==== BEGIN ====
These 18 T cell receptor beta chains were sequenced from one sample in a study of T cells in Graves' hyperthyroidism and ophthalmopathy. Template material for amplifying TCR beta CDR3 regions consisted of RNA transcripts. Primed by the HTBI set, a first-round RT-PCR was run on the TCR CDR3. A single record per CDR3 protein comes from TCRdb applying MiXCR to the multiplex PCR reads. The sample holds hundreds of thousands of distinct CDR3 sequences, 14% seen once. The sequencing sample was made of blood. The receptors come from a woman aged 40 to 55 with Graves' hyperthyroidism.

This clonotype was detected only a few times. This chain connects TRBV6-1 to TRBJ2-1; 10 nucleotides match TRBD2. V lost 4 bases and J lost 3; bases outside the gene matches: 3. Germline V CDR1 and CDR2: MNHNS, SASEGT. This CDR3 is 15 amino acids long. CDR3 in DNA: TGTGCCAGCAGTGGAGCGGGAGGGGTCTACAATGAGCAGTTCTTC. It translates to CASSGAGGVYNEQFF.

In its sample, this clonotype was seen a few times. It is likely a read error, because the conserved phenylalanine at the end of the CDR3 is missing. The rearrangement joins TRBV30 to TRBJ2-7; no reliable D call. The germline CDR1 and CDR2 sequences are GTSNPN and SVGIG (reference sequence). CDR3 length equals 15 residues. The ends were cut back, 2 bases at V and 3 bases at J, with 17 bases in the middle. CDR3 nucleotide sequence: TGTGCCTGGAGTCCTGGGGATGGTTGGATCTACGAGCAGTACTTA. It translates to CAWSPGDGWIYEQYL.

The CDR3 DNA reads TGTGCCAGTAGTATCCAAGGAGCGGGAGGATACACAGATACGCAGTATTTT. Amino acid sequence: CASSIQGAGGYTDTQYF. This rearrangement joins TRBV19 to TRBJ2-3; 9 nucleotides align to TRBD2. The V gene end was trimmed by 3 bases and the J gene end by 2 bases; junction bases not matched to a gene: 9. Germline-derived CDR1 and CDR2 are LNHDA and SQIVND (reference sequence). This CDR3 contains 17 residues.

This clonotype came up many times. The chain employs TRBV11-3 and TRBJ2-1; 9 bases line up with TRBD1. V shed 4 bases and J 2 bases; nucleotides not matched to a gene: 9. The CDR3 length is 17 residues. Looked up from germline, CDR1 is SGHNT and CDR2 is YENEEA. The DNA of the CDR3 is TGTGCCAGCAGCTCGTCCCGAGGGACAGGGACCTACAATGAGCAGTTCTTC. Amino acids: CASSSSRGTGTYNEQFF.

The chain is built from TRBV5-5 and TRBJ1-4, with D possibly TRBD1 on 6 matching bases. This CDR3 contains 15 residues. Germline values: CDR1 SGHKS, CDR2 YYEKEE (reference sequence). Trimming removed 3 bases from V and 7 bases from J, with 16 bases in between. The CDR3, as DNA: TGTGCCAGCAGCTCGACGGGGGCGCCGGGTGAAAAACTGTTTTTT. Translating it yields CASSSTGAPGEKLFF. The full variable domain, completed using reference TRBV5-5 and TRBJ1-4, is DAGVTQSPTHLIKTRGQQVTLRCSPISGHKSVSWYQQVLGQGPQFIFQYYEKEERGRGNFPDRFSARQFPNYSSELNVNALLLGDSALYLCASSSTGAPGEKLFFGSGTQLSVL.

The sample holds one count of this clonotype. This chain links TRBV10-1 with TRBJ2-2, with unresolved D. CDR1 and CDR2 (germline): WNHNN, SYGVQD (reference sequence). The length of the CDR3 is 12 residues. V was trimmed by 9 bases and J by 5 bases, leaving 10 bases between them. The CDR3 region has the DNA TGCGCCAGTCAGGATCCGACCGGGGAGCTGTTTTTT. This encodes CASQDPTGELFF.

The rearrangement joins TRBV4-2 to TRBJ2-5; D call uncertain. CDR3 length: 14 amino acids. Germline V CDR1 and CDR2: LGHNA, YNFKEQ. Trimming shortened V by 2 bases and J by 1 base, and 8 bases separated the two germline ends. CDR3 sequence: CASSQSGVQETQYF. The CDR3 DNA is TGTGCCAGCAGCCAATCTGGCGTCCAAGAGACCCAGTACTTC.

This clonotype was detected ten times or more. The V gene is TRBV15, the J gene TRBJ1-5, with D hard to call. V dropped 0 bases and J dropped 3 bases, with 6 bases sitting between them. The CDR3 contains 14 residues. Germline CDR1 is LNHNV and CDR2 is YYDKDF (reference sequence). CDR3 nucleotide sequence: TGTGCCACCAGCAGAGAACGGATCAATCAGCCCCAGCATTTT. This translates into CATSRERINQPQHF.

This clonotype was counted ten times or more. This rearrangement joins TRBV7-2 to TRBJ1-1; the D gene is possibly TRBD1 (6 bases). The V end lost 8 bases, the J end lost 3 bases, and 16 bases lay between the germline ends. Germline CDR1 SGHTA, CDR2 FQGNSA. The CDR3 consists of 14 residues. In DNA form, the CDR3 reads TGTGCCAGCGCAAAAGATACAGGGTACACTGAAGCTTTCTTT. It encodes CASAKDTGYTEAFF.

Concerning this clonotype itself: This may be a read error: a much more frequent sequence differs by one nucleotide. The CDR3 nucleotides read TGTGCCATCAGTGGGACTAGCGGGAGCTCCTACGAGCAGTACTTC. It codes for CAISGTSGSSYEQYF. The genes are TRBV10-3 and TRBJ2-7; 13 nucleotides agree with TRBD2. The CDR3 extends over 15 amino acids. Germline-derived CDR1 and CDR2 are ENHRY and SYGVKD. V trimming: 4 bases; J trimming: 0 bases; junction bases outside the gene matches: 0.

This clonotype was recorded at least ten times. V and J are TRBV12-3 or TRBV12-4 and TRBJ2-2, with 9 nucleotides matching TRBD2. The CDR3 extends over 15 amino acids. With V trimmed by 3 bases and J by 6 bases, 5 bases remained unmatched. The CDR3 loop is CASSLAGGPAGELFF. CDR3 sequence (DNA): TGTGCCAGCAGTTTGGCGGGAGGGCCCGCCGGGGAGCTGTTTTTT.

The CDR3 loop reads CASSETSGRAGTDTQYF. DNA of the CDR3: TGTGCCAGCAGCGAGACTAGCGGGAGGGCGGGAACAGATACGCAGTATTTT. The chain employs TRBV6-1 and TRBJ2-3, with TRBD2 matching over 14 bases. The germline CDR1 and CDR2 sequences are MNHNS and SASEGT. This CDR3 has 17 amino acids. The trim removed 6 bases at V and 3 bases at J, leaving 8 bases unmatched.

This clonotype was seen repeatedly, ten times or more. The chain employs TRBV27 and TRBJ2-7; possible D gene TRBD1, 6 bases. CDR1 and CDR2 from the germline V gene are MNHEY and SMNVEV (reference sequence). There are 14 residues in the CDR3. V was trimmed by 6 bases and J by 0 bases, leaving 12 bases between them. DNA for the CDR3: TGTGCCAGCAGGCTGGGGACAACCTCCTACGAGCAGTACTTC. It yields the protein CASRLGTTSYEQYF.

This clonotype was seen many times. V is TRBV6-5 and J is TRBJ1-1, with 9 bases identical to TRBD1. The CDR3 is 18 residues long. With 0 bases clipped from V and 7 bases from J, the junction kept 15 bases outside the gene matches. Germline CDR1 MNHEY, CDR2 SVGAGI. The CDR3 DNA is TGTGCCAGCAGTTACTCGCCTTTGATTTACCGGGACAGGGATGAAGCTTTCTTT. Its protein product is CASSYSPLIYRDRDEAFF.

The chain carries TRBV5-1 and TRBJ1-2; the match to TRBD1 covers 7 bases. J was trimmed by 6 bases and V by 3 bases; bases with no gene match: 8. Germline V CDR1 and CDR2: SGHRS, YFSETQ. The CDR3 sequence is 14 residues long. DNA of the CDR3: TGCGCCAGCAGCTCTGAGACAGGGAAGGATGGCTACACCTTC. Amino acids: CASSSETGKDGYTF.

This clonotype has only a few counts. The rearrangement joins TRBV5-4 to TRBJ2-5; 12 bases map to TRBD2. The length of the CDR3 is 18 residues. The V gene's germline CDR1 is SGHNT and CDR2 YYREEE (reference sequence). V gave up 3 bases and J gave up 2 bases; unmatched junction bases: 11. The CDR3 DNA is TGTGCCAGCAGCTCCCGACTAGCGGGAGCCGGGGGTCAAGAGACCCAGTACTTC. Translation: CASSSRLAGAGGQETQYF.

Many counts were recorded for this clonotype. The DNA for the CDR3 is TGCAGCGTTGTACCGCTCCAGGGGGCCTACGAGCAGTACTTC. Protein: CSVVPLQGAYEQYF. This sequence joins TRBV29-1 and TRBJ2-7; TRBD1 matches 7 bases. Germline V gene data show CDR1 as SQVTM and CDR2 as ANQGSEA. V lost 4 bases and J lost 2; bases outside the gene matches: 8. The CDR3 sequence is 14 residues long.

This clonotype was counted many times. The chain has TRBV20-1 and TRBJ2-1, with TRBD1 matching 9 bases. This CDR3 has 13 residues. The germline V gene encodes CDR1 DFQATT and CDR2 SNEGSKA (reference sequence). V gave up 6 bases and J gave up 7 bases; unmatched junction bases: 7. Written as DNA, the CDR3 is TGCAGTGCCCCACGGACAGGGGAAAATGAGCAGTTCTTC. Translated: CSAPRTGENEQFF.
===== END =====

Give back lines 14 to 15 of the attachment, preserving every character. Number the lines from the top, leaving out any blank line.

This clonotype was seen repeatedly, ten times or more. The chain employs TRBV27 and TRBJ2-7; possible D gene TRBD1, 6 bases. CDR1 and CDR2 from the germline V gene are MNHEY and SMNVEV (reference sequence). There are 14 residues in the CDR3. V was trimmed by 6 bases and J by 0 bases, leaving 12 bases between them. DNA for the CDR3: TGTGCCAGCAGGCTGGGGACAACCTCCTACGAGCAGTACTTC. It yields the protein CASRLGTTSYEQYF.

This clonotype was seen many times. V is TRBV6-5 and J is TRBJ1-1, with 9 bases identical to TRBD1. The CDR3 is 18 residues long. With 0 bases clipped from V and 7 bases from J, the junction kept 15 bases outside the gene matches. Germline CDR1 MNHEY, CDR2 SVGAGI. The CDR3 DNA is TGTGCCAGCAGTTACTCGCCTTTGATTTACCGGGACAGGGATGAAGCTTTCTTT. Its protein product is CASSYSPLIYRDRDEAFF.